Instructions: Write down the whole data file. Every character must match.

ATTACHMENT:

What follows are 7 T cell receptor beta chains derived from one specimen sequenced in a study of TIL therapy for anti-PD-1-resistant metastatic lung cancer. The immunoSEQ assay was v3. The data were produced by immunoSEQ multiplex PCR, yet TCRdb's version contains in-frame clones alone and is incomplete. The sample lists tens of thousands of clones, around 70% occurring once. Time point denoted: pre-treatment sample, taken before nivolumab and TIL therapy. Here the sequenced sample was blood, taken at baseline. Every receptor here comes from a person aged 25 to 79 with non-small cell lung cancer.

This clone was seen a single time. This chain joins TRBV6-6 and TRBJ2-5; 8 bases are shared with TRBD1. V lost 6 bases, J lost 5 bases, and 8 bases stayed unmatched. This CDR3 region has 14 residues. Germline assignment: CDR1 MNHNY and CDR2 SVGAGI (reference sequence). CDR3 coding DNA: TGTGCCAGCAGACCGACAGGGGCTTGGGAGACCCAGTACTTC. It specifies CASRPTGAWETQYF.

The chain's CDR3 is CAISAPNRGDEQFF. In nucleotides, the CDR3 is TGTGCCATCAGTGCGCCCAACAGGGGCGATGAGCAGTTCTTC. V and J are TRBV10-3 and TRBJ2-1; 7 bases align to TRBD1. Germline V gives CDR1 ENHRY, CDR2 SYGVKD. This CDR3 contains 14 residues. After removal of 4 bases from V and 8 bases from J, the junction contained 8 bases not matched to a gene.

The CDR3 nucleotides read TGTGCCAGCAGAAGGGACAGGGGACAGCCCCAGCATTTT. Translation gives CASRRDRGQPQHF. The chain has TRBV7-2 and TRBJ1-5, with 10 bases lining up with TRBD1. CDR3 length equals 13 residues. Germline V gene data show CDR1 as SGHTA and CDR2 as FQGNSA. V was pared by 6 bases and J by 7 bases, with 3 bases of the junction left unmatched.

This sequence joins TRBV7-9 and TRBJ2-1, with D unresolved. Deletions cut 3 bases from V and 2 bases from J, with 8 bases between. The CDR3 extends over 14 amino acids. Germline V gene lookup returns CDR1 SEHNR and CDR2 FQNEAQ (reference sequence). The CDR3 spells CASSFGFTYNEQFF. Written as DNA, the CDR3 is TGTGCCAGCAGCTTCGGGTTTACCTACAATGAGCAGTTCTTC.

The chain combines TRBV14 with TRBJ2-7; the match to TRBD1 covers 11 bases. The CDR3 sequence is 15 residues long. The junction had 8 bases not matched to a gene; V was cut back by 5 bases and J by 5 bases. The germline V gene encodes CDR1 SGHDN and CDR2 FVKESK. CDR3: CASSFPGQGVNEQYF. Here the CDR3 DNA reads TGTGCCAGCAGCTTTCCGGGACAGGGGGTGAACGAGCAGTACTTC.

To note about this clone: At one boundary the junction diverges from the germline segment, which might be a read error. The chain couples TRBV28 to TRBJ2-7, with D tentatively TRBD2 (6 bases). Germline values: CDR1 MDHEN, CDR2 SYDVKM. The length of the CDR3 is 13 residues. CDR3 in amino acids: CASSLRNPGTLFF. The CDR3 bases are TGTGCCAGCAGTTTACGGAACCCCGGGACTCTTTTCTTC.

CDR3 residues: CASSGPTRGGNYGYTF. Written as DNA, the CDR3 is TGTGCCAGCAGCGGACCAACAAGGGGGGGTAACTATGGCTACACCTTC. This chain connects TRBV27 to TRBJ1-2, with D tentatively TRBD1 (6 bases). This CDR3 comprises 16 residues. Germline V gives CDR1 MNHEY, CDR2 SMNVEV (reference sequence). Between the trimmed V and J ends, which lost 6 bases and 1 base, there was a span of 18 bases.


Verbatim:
What follows are 7 T cell receptor beta chains derived from one specimen sequenced in a study of TIL therapy for anti-PD-1-resistant metastatic lung cancer. The immunoSEQ assay was v3. The data were produced by immunoSEQ multiplex PCR, yet TCRdb's version contains in-frame clones alone and is incomplete. The sample lists tens of thousands of clones, around 70% occurring once. Time point denoted: pre-treatment sample, taken before nivolumab and TIL therapy. Here the sequenced sample was blood, taken at baseline. Every receptor here comes from a person aged 25 to 79 with non-small cell lung cancer.

This clone was seen a single time. This chain joins TRBV6-6 and TRBJ2-5; 8 bases are shared with TRBD1. V lost 6 bases, J lost 5 bases, and 8 bases stayed unmatched. This CDR3 region has 14 residues. Germline assignment: CDR1 MNHNY and CDR2 SVGAGI (reference sequence). CDR3 coding DNA: TGTGCCAGCAGACCGACAGGGGCTTGGGAGACCCAGTACTTC. It specifies CASRPTGAWETQYF.

The chain's CDR3 is CAISAPNRGDEQFF. In nucleotides, the CDR3 is TGTGCCATCAGTGCGCCCAACAGGGGCGATGAGCAGTTCTTC. V and J are TRBV10-3 and TRBJ2-1; 7 bases align to TRBD1. Germline V gives CDR1 ENHRY, CDR2 SYGVKD. This CDR3 contains 14 residues. After removal of 4 bases from V and 8 bases from J, the junction contained 8 bases not matched to a gene.

The CDR3 nucleotides read TGTGCCAGCAGAAGGGACAGGGGACAGCCCCAGCATTTT. Translation gives CASRRDRGQPQHF. The chain has TRBV7-2 and TRBJ1-5, with 10 bases lining up with TRBD1. CDR3 length equals 13 residues. Germline V gene data show CDR1 as SGHTA and CDR2 as FQGNSA. V was pared by 6 bases and J by 7 bases, with 3 bases of the junction left unmatched.

This sequence joins TRBV7-9 and TRBJ2-1, with D unresolved. Deletions cut 3 bases from V and 2 bases from J, with 8 bases between. The CDR3 extends over 14 amino acids. Germline V gene lookup returns CDR1 SEHNR and CDR2 FQNEAQ (reference sequence). The CDR3 spells CASSFGFTYNEQFF. Written as DNA, the CDR3 is TGTGCCAGCAGCTTCGGGTTTACCTACAATGAGCAGTTCTTC.

The chain combines TRBV14 with TRBJ2-7; the match to TRBD1 covers 11 bases. The CDR3 sequence is 15 residues long. The junction had 8 bases not matched to a gene; V was cut back by 5 bases and J by 5 bases. The germline V gene encodes CDR1 SGHDN and CDR2 FVKESK. CDR3: CASSFPGQGVNEQYF. Here the CDR3 DNA reads TGTGCCAGCAGCTTTCCGGGACAGGGGGTGAACGAGCAGTACTTC.

To note about this clone: At one boundary the junction diverges from the germline segment, which might be a read error. The chain couples TRBV28 to TRBJ2-7, with D tentatively TRBD2 (6 bases). Germline values: CDR1 MDHEN, CDR2 SYDVKM. The length of the CDR3 is 13 residues. CDR3 in amino acids: CASSLRNPGTLFF. The CDR3 bases are TGTGCCAGCAGTTTACGGAACCCCGGGACTCTTTTCTTC.

CDR3 residues: CASSGPTRGGNYGYTF. Written as DNA, the CDR3 is TGTGCCAGCAGCGGACCAACAAGGGGGGGTAACTATGGCTACACCTTC. This chain connects TRBV27 to TRBJ1-2, with D tentatively TRBD1 (6 bases). This CDR3 comprises 16 residues. Germline V gives CDR1 MNHEY, CDR2 SMNVEV (reference sequence). Between the trimmed V and J ends, which lost 6 bases and 1 base, there was a span of 18 bases.